From Charles Darwin (1809–1882), English naturalist, geologist and biologist, best known for his contributions to the science of evolution:
An American monkey, after getting drunk on brandy, would never touch it again, and thus is much wiser than most men.
From Charles Darwin (1809–1882), English naturalist, geologist and biologist, The Descent of Man (1871):
Ignorance more frequently begets confidence than does knowledge: it is those who know little, not those who know much, who so positively assert that this or that problem will never be solved by science.
From Charles Darwin (1809-1882), English naturalist, On the Origin of Species (1959):
There is grandeur in this view of life, with its several powers, having been originally breathed into a few forms or into one; and that, whilst this planet has gone cycling on according to the fixed law of gravity, from so simple a beginning endless forms most beautiful and most wonderful have been, and are being, evolved.
From Charles Darwin (1809-1882), English naturalist, On the Origin of Species (1859):
As many more individuals of each species are born than can possibly survive; and as, consequently, there is a frequently recurring struggle for existence, it follows that any being, if it vary however slightly in any manner profitable to itself, under the complex and sometimes varying conditions of life, will have a better chance of surviving, and thus be naturally selected. From the strong principle of inheritance, any selected variety will tend to propagate its new and modified form.
See “The Inevitability of Eugenics: A Race of Self-Designing Tinker Toys,” by Fred Reed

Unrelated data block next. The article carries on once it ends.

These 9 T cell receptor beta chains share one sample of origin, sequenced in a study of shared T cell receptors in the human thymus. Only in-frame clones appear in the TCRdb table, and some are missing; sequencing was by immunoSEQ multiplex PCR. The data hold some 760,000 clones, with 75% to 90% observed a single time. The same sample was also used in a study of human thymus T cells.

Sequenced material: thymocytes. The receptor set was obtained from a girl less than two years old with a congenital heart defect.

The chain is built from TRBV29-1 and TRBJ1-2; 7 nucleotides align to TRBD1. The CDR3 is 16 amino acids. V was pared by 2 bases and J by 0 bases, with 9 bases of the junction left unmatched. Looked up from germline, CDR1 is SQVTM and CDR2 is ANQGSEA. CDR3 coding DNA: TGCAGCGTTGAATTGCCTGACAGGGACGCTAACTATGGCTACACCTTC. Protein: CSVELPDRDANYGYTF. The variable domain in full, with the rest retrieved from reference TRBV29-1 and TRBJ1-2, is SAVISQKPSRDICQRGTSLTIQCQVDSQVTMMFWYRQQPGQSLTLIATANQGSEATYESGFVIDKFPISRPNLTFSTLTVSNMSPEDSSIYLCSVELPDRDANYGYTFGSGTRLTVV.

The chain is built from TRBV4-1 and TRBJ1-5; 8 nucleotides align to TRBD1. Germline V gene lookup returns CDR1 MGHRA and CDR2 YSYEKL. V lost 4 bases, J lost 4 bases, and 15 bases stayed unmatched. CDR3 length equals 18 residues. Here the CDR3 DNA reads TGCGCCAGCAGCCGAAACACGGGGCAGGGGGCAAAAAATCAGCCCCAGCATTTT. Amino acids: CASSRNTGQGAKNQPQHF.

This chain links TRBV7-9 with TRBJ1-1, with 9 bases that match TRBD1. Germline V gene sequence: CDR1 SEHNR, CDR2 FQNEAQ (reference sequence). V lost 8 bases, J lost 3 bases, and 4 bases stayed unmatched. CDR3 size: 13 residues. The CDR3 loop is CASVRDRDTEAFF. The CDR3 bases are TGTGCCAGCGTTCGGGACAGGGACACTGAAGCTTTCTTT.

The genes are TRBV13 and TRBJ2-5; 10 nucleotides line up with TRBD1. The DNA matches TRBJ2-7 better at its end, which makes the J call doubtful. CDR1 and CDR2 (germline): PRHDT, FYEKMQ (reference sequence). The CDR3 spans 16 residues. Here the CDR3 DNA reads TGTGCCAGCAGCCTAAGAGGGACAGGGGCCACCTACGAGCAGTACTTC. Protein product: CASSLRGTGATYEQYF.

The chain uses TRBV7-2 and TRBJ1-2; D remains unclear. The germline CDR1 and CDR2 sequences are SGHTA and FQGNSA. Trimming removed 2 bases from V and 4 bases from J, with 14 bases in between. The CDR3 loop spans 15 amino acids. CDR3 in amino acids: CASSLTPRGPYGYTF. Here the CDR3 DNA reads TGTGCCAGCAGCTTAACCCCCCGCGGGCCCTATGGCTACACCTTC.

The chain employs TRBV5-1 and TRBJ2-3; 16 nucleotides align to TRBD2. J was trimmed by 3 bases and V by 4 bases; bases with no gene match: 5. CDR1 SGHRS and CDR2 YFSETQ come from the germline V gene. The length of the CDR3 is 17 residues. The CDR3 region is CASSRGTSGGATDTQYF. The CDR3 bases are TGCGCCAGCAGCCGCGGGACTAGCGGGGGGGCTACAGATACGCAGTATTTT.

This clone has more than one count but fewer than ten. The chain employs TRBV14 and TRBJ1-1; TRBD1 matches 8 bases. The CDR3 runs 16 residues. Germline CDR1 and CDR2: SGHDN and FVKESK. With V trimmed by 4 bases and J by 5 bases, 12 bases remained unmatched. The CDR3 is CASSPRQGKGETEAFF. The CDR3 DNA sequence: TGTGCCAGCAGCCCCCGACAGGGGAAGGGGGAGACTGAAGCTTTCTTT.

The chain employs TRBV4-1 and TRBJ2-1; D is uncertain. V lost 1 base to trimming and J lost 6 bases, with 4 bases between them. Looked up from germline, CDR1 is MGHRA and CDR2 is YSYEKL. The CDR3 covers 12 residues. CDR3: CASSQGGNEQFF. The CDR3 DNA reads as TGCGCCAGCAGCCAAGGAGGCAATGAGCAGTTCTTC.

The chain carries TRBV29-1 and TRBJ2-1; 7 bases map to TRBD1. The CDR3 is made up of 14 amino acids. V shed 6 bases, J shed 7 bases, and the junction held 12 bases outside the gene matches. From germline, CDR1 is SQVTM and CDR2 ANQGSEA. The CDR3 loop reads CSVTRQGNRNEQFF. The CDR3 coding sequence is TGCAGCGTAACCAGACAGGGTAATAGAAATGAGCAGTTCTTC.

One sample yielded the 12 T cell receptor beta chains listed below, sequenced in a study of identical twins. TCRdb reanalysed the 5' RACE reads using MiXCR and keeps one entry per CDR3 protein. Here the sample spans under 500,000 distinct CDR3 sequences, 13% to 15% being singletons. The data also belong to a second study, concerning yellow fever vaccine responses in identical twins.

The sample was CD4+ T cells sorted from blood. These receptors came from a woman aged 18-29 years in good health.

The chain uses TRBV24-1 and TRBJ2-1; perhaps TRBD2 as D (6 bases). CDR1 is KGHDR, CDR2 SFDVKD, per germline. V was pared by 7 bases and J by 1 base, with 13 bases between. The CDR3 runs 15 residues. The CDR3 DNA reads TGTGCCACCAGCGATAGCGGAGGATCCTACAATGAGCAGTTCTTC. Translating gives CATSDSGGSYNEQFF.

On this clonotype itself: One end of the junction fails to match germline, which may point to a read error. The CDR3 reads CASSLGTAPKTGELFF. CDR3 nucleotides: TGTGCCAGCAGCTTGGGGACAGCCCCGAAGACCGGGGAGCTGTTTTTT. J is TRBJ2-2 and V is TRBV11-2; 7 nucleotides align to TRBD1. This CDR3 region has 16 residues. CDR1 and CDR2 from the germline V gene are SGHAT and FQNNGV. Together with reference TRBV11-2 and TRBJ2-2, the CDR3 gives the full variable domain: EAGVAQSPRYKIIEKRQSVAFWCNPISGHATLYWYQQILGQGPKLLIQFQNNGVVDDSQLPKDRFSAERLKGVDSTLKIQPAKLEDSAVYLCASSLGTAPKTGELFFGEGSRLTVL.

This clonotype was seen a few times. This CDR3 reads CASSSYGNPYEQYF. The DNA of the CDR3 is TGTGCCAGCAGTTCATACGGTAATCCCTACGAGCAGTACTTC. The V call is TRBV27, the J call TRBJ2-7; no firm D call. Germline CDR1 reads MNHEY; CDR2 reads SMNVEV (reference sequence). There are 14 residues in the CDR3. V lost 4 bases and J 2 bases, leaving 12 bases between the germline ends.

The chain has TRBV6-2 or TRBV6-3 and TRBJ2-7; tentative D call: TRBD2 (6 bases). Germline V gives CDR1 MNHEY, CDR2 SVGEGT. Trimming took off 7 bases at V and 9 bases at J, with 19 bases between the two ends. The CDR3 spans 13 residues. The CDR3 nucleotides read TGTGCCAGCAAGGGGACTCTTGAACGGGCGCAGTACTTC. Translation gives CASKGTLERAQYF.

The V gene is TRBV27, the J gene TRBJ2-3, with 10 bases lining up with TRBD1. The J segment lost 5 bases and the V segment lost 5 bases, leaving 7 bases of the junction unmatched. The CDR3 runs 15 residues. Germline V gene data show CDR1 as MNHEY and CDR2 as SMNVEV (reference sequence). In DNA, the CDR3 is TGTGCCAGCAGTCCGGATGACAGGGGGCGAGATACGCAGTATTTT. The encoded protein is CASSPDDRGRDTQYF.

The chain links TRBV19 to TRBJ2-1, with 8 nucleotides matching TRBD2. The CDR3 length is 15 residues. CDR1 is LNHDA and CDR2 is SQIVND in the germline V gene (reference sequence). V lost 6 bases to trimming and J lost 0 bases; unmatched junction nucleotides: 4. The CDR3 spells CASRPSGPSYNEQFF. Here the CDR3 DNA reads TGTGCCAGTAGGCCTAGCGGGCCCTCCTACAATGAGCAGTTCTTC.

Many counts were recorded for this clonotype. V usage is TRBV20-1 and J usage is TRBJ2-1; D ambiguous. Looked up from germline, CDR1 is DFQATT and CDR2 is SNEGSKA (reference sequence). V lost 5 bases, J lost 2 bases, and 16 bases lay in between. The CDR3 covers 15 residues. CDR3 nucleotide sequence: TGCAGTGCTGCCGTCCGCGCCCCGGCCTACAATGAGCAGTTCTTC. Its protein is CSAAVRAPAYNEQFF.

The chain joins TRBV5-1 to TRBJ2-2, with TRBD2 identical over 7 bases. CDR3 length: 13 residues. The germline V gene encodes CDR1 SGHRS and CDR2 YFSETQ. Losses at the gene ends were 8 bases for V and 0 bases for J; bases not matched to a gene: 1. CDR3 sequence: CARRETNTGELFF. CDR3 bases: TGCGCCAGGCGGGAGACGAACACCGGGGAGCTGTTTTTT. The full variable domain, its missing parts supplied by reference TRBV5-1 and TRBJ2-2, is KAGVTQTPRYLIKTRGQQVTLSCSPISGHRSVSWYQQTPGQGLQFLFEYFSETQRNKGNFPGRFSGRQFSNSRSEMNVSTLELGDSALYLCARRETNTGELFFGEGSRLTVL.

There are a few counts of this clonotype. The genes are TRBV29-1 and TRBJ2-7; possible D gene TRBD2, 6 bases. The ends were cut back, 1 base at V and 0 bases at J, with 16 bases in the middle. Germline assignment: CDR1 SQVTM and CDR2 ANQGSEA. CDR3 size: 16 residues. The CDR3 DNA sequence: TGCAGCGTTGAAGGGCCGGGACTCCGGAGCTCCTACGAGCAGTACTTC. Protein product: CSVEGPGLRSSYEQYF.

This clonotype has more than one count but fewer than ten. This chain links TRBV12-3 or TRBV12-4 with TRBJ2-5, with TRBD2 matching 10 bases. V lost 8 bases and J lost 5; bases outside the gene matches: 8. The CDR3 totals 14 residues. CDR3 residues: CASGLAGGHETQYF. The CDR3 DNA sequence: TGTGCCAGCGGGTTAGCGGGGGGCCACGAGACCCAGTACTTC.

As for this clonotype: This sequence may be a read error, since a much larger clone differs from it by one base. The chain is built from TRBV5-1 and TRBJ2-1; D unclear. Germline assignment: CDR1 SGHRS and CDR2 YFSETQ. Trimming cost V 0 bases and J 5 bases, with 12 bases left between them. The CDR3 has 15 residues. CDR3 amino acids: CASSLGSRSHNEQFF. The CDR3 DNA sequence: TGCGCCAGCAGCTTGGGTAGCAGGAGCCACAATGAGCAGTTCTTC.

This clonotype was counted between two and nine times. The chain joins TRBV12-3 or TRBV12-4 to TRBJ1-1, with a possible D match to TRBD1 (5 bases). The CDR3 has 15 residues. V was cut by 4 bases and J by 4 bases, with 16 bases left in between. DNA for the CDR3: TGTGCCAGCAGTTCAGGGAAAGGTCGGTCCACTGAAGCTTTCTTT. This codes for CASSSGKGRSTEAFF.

By Robert Gore
The history of government is a history of violence. The first caveman “leader” was the most skilled practitioner of violence; he provided security for his tribe and subjugated other tribes. His power meant that he was the dispenser of justice, resolving disputes and punishing those who broke the tribe’s taboos. His services were never free; tribute was exacted from those he led. Usually a theology was created that ascribed mystical powers to the leader—good PR.
As the millennia unrolled, tribes became city-states, nations, and empires; leaders became pharaohs, kings, czars, and emperors, and government remained a protection racket and dispenser of justice, often retaining the religious gloss. The only check on governments’ power was when they encountered overwhelming violence—invasion or revolution or some combination of the two. Every government failed eventually; the unfettered ability to employ violence against other people destroys human psyches, judgment, and morals. Governments compiled an unmatched record of war, genocide, and destruction of lives, property, commerce, and peaceful cooperation among people.
However, they are a necessary evil. For centuries political philosophers have grappled with how to preserve the necessary while eliminating the evil. The Founding Fathers tried to limit our government: designing a republic; delineating an agency role for government, to which the people delegated enumerated powers; separating those powers among three branches; creating checks and balances. Constitutional amendment, judicial interpretation, and executive, legislative, and bureaucratic accretions of power have destroyed that design. With only a few shrinking exceptions, our government can use its coercive power for any purpose it sees fit. That puts it in the illustrious company of every other government in the world, and all the failed governments since the cavemen. Continue reading
Posted in Government, Politics, Robert Gore
Tagged Adam Smith, Charles Darwin, command and control, common law, contract rights, insolvent governments, organic adaptation, President Obama, property rights